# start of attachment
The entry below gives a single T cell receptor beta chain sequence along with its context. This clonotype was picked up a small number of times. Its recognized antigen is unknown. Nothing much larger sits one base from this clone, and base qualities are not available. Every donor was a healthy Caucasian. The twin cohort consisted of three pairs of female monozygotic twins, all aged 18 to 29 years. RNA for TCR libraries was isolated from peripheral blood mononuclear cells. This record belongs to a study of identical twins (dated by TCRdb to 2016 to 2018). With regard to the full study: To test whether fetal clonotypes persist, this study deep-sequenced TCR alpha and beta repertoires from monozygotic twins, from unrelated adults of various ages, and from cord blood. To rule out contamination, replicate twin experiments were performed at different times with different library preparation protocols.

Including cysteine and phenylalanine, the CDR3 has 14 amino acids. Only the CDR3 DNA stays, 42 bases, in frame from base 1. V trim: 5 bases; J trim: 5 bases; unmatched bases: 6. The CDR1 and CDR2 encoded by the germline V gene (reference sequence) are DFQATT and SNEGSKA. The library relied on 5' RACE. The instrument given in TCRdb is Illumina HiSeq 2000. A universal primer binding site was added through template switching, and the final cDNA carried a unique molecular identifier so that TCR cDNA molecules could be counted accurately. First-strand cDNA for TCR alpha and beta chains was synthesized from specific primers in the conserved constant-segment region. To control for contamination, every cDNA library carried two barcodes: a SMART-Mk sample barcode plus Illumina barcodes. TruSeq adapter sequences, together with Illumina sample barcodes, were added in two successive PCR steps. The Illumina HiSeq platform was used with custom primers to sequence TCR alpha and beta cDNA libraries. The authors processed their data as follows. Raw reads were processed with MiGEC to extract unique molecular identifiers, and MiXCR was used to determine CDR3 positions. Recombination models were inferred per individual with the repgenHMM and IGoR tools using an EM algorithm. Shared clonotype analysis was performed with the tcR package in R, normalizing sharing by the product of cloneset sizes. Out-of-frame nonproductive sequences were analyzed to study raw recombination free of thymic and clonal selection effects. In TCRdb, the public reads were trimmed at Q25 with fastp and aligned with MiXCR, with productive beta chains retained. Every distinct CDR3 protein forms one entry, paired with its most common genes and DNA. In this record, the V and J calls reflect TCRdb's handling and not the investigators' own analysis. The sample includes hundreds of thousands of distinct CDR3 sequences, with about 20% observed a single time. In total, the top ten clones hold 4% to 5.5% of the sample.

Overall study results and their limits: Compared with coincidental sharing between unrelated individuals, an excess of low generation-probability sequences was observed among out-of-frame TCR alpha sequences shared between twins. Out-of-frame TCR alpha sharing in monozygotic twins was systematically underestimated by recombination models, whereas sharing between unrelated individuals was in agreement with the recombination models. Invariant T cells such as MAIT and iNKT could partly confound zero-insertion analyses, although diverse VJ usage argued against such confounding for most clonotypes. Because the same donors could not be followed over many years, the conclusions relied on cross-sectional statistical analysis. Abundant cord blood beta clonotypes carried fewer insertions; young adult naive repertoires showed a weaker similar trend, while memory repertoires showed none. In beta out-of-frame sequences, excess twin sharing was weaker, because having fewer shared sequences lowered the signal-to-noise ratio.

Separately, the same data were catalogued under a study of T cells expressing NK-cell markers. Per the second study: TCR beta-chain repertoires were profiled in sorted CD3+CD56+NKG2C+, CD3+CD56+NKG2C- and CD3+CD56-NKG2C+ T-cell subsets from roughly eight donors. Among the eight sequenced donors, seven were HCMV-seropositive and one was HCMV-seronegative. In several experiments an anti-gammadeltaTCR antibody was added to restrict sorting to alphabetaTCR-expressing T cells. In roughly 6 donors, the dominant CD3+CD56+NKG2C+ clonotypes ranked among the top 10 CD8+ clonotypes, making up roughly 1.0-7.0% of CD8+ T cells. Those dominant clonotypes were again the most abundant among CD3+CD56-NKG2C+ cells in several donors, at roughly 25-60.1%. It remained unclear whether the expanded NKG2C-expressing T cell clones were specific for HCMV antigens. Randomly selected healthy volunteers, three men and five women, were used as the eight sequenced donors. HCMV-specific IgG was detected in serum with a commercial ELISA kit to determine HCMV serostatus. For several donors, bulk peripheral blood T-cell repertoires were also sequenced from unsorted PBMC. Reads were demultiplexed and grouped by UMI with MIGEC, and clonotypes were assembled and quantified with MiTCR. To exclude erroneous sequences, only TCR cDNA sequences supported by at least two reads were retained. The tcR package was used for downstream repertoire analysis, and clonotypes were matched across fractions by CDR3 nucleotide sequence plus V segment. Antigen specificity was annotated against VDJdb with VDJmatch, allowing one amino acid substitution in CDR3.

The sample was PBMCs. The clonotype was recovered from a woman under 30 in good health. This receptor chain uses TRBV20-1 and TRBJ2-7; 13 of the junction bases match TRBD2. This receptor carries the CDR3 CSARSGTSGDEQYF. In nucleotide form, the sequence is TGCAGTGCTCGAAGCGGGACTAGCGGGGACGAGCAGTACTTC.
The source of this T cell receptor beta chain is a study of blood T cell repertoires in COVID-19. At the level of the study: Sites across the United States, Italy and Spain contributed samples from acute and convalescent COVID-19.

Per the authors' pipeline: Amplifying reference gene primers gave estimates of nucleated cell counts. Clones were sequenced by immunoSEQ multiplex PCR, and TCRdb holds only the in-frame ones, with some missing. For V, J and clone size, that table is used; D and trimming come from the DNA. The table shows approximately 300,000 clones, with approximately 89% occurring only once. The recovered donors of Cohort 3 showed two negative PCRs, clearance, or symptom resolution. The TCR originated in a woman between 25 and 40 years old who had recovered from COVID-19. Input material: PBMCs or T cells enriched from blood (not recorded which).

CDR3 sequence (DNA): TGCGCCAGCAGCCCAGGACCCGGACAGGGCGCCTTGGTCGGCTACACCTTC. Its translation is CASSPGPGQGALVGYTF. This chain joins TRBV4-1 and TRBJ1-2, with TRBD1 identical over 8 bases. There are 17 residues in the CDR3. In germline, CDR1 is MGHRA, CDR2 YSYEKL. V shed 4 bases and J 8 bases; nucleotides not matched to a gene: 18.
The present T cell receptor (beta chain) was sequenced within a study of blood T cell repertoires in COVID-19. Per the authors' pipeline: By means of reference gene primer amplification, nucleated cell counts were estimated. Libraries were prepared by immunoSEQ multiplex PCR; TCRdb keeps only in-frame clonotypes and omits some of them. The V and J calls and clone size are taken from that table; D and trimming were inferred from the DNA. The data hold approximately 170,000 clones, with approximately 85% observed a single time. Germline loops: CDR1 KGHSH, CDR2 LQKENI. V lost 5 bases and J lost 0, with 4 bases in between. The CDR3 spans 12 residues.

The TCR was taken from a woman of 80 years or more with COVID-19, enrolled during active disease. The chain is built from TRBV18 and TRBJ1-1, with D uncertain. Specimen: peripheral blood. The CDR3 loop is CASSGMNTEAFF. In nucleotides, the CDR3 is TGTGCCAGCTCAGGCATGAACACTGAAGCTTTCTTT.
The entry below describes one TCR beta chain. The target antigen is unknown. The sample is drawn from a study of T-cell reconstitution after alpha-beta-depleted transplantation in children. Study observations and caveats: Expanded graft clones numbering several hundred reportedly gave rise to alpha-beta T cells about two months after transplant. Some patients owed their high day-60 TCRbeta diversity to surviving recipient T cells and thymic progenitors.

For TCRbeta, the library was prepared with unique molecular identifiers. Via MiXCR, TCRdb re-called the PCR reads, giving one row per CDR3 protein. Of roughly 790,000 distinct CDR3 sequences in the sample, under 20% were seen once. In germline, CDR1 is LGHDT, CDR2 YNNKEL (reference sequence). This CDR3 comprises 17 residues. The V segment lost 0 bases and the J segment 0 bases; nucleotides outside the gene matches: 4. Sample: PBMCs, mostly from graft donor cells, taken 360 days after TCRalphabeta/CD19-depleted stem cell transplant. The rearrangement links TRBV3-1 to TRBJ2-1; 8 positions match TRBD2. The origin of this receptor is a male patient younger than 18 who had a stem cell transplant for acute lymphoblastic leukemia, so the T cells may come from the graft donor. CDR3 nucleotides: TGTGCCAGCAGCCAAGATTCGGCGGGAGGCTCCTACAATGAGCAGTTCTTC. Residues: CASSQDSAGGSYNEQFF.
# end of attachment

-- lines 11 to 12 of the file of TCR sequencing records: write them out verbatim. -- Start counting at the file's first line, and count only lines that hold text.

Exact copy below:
The entry below describes one TCR beta chain. The target antigen is unknown. The sample is drawn from a study of T-cell reconstitution after alpha-beta-depleted transplantation in children. Study observations and caveats: Expanded graft clones numbering several hundred reportedly gave rise to alpha-beta T cells about two months after transplant. Some patients owed their high day-60 TCRbeta diversity to surviving recipient T cells and thymic progenitors.

For TCRbeta, the library was prepared with unique molecular identifiers. Via MiXCR, TCRdb re-called the PCR reads, giving one row per CDR3 protein. Of roughly 790,000 distinct CDR3 sequences in the sample, under 20% were seen once. In germline, CDR1 is LGHDT, CDR2 YNNKEL (reference sequence). This CDR3 comprises 17 residues. The V segment lost 0 bases and the J segment 0 bases; nucleotides outside the gene matches: 4. Sample: PBMCs, mostly from graft donor cells, taken 360 days after TCRalphabeta/CD19-depleted stem cell transplant. The rearrangement links TRBV3-1 to TRBJ2-1; 8 positions match TRBD2. The origin of this receptor is a male patient younger than 18 who had a stem cell transplant for acute lymphoblastic leukemia, so the T cells may come from the graft donor. CDR3 nucleotides: TGTGCCAGCAGCCAAGATTCGGCGGGAGGCTCCTACAATGAGCAGTTCTTC. Residues: CASSQDSAGGSYNEQFF.